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Random thoughts on random things

 


It's difficult to feel much of anything right now.

The myriad of emotions that we have experienced in the past few days have been filled with highs and lows that leaves a person drained, emotionally and physically.

As I sit here staring at my computer screen, I am completely confused. Do I write about sports as if they have any relevance to the bigger concerns of our country? Do I write about the war and my beliefs, despite the fact that this is the sports section, not the opinion pages?

Do people even care about the NCAA tournament? Does the NCAA tournament offer us a brief respite allowing us to take our minds off of war in Iraq and ideological disagreement amongst our own citizens?

A thousand thoughts race through my mind every second. Each one feels like it could be a column, but I can't even seem to put them into a simple sentence.

With so many ideas in my mind, but so few sentences on my screen, I am going to do something I can't stand. I am going to offer a random thoughts column because right now I can't offer much more.

Very rarely, if ever, will you see my opinion concerning political events gracing this column. The top of the page says "Sports" and that's what I intend to write about.

I am one of the few people who doesn't believe that Tiger Woods, Michael Jordan or any other sports figure shouldn't be expected to offer their opinions and beliefs on world events. Just because an athlete can hit a drive 300 yards or score 50 points in a game, should mean they have some great responsibility to take sides in political debate.

Why should we expect it from them? Yes, they are sports icons and role models for people around the country. But that doesn't mean we should expect them or anyone else to voice their own personal beliefs for our critique.

My father fought in the Vietnam War and I've never asked him what it was like, to relive any moments or his feelings about war in general. Anything he has told me about the war was of his own volition. I never once expected that he should tell me. If it was something he felt like talking about, he would have.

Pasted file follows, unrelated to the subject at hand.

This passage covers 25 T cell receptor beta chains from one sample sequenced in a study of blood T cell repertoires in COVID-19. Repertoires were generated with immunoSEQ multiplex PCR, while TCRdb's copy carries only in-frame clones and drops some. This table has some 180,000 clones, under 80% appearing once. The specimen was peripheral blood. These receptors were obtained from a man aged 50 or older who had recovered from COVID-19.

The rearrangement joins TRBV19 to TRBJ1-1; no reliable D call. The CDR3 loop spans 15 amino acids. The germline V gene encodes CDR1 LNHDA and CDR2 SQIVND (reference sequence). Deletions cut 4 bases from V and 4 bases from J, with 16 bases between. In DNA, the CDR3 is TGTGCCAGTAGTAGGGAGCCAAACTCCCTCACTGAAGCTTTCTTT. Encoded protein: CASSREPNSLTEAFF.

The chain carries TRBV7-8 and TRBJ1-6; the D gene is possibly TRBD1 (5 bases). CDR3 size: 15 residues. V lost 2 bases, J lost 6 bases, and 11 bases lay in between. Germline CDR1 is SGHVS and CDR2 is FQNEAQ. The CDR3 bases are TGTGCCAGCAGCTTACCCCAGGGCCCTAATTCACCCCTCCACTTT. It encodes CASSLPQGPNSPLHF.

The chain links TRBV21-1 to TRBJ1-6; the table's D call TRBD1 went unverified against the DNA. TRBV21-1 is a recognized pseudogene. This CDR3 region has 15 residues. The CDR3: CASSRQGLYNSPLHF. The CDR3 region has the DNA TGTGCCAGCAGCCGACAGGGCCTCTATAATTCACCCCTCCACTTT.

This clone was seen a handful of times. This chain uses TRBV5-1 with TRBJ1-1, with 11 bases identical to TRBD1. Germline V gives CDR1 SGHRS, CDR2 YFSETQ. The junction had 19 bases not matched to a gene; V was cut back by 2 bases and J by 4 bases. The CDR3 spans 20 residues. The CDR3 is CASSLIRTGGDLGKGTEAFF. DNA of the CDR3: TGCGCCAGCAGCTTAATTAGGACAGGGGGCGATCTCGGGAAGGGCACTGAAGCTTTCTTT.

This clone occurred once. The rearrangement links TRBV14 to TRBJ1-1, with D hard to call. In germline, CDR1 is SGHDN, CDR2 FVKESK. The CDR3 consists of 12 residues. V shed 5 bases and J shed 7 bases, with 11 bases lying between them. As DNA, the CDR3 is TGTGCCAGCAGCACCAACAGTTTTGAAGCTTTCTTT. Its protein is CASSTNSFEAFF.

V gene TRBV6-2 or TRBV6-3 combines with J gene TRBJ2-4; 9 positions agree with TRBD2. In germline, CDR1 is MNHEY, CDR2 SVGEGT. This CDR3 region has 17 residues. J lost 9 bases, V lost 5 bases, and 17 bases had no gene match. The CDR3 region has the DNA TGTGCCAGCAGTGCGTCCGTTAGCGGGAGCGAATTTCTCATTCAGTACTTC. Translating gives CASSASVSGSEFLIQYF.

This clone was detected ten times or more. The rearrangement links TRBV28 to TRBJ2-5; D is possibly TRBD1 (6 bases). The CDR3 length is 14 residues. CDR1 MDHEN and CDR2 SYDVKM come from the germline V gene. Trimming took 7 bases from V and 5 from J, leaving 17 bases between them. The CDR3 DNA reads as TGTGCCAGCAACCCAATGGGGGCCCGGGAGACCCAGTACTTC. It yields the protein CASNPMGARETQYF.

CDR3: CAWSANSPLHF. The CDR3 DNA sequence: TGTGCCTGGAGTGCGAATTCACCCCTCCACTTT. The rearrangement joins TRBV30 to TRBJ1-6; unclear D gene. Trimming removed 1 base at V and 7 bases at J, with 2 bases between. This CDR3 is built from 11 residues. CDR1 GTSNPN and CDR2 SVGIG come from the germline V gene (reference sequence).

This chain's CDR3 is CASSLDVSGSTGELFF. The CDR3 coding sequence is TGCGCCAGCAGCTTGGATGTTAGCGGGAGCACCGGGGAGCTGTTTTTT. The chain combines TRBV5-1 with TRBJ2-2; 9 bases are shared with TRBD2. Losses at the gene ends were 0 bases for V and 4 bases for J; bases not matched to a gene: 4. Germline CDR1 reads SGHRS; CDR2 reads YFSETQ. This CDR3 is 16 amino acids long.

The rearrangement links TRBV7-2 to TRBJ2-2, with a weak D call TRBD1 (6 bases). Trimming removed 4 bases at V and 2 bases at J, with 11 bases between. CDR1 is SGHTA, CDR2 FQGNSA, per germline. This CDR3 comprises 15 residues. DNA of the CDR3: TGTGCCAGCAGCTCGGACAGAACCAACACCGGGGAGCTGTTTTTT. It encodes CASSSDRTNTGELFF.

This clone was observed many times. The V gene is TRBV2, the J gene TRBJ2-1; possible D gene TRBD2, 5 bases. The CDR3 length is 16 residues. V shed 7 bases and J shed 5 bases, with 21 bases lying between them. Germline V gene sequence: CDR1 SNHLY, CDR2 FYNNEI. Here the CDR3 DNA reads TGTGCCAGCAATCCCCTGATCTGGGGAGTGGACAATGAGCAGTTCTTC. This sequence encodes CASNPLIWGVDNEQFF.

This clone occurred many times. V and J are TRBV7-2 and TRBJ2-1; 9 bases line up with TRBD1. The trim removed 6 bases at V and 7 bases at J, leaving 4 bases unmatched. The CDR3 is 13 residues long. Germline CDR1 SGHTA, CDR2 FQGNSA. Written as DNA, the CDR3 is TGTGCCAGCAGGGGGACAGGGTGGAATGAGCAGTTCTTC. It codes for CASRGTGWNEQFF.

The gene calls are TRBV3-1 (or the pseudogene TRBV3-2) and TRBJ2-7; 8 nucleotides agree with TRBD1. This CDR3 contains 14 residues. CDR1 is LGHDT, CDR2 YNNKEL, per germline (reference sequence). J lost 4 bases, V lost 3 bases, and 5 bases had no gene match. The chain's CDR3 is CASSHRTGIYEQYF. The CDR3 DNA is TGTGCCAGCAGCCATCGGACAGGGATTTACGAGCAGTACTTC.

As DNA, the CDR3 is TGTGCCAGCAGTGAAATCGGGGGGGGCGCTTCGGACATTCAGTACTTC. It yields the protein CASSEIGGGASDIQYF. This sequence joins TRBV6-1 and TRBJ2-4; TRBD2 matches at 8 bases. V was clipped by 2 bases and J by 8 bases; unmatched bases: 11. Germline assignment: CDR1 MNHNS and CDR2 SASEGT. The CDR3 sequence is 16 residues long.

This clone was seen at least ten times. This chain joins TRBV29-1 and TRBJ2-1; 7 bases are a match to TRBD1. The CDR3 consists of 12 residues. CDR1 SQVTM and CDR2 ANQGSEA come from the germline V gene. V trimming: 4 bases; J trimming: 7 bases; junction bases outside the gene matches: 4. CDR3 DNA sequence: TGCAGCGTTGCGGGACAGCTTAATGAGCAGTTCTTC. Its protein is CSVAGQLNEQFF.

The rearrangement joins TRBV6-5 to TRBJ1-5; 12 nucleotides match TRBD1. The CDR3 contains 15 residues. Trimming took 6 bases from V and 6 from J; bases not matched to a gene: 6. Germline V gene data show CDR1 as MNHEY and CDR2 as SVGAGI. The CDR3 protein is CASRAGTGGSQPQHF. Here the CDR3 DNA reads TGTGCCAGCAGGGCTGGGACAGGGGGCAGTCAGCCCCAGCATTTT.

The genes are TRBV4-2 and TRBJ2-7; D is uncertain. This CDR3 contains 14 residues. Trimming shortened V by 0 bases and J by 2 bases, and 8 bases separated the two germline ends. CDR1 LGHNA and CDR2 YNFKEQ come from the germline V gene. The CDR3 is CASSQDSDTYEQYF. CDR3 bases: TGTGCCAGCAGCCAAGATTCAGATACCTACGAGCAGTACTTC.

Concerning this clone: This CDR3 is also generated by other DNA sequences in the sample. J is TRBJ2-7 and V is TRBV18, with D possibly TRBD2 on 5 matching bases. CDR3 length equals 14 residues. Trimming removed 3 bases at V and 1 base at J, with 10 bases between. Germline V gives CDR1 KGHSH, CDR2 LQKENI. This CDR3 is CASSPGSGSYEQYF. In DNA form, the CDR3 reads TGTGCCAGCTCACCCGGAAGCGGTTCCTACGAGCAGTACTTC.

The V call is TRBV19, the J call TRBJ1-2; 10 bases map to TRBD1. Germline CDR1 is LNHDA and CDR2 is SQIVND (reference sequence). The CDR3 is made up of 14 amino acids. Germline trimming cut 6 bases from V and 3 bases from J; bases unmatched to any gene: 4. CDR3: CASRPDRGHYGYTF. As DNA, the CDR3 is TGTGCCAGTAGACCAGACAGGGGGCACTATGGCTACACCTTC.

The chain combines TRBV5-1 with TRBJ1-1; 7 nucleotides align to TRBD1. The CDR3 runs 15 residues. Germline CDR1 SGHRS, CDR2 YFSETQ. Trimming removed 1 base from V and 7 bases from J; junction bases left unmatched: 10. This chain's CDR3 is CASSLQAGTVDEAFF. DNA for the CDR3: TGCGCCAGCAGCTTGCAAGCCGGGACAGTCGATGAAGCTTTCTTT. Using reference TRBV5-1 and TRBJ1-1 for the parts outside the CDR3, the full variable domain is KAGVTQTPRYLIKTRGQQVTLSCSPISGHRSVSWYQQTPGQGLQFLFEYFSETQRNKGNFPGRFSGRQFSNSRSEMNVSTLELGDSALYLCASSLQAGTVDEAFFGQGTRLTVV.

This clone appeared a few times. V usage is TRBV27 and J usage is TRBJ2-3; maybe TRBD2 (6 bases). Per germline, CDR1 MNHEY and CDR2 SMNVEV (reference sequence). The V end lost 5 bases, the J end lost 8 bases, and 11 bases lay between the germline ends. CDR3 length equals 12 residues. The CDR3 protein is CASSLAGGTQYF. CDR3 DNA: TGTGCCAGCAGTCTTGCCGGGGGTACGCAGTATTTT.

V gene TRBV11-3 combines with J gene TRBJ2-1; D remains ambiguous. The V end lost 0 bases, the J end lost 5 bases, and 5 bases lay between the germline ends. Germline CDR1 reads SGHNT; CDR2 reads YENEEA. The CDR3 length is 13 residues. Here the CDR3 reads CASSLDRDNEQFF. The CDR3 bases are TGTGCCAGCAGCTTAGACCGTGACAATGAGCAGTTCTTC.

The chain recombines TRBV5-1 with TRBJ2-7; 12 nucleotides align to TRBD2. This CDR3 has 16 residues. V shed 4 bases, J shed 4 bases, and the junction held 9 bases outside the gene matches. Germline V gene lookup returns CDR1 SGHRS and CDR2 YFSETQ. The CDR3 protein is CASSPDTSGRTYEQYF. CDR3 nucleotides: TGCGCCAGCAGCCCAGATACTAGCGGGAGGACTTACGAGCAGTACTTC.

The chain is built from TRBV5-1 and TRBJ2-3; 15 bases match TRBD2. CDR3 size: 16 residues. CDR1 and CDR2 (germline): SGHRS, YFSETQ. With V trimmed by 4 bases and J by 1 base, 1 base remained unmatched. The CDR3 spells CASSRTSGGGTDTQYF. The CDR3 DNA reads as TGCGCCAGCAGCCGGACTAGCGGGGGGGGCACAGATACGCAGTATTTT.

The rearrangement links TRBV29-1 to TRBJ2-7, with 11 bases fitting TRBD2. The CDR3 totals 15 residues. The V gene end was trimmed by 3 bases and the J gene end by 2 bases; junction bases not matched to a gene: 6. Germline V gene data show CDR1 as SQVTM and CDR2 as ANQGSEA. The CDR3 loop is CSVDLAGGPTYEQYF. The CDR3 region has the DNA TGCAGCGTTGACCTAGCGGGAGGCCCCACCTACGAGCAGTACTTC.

In a world where personal privacy is getting smaller with each passing moment, our personal beliefs and thoughts are just a few things that we can keep to ourselves. Being a responsible citizen, doesn't mean we have to voice our opinions on every issue - only that we are informed enough to make our own decisions on those issues.

That said, I do support war with Iraq. Not because I believe that all of our intentions, primary or secondary, are noble. What I do believe is that Saddam Hussein is pure evil. It's that simple. There are evil people in this world filled with anger and hate and Hussein is one of those people. He hates the United States, its people and what we stand for. If given the opportunity, he would destroy everyone of us, even the people who don't believe we should go to war with Iraq.

To compare what the U.S. is doing to what Adolph Hitler did along the Polish border is not only foolish, but uninformed and irresponsible. If anyone should be compared to Hitler and Nazi Germany, it should be Saddam Hussein.

I once wrote in a column in college, "there is no such thing as a stupid protest, just stupid ways to protest." It's something that I stand by. After living in Missoula, Montana's protest capital, I have witnessed protests good and bad - from Native Americans protesting Columbus Day by holding a drum ceremony (good), to a group of people protesting strip mining by streaking across campus (bad). For me to take your protests and opinions seriously, make them informed and respectful.

Do I feel guilty for watching the NCAA tournament instead of war coverage? Somewhat.

To be honest, I can't watch hour after hour of war coverage. It isn't depressing, but it gets monotonous and leaves my ears with a shrill ringing noise. There is a limit to the amount of analysis a person can take.

It doesn't mean your a bad American if you don't sit and watch continuous news coverage of the war. It means you're human. A person can only take so much of it and it helps to escape if only for a little while from the harsh reality of what's going on in Iraq.

Last night offered a perfect example. I was with a group of friends watching the tournament, eating some snacks and having some beverages. It was a good time. We were laughing and teasing each other about everything and anything.

Our enjoyment was interrupted by Dan Rather, who came on our screen to announce that a CH-46 Sea Night helicopter crashed killing 16 people, 12 of whom were Americans. The room went silent immediately as all of us understood the gravity of the situation. In a war people die, it's unavoidable. But the death of those 16 people, was still a painful reminder.

After that report, the game's outcome just didn't seem quite so important.

Last night at the Montreal Canadians-New York Rangers hockey game in Montreal thousands of fans booed during the playing of the Star Spangled Banner. Didn't I just write something about stupid protests? When was the last time that Canada stood for anything but their own interests? Perhaps New York Ranger and Minnesota native Mark Parrish summed it up best in an interview on Canada's Sports Network, "If it wasn't for America, who knows what language I'd be speaking now."

 

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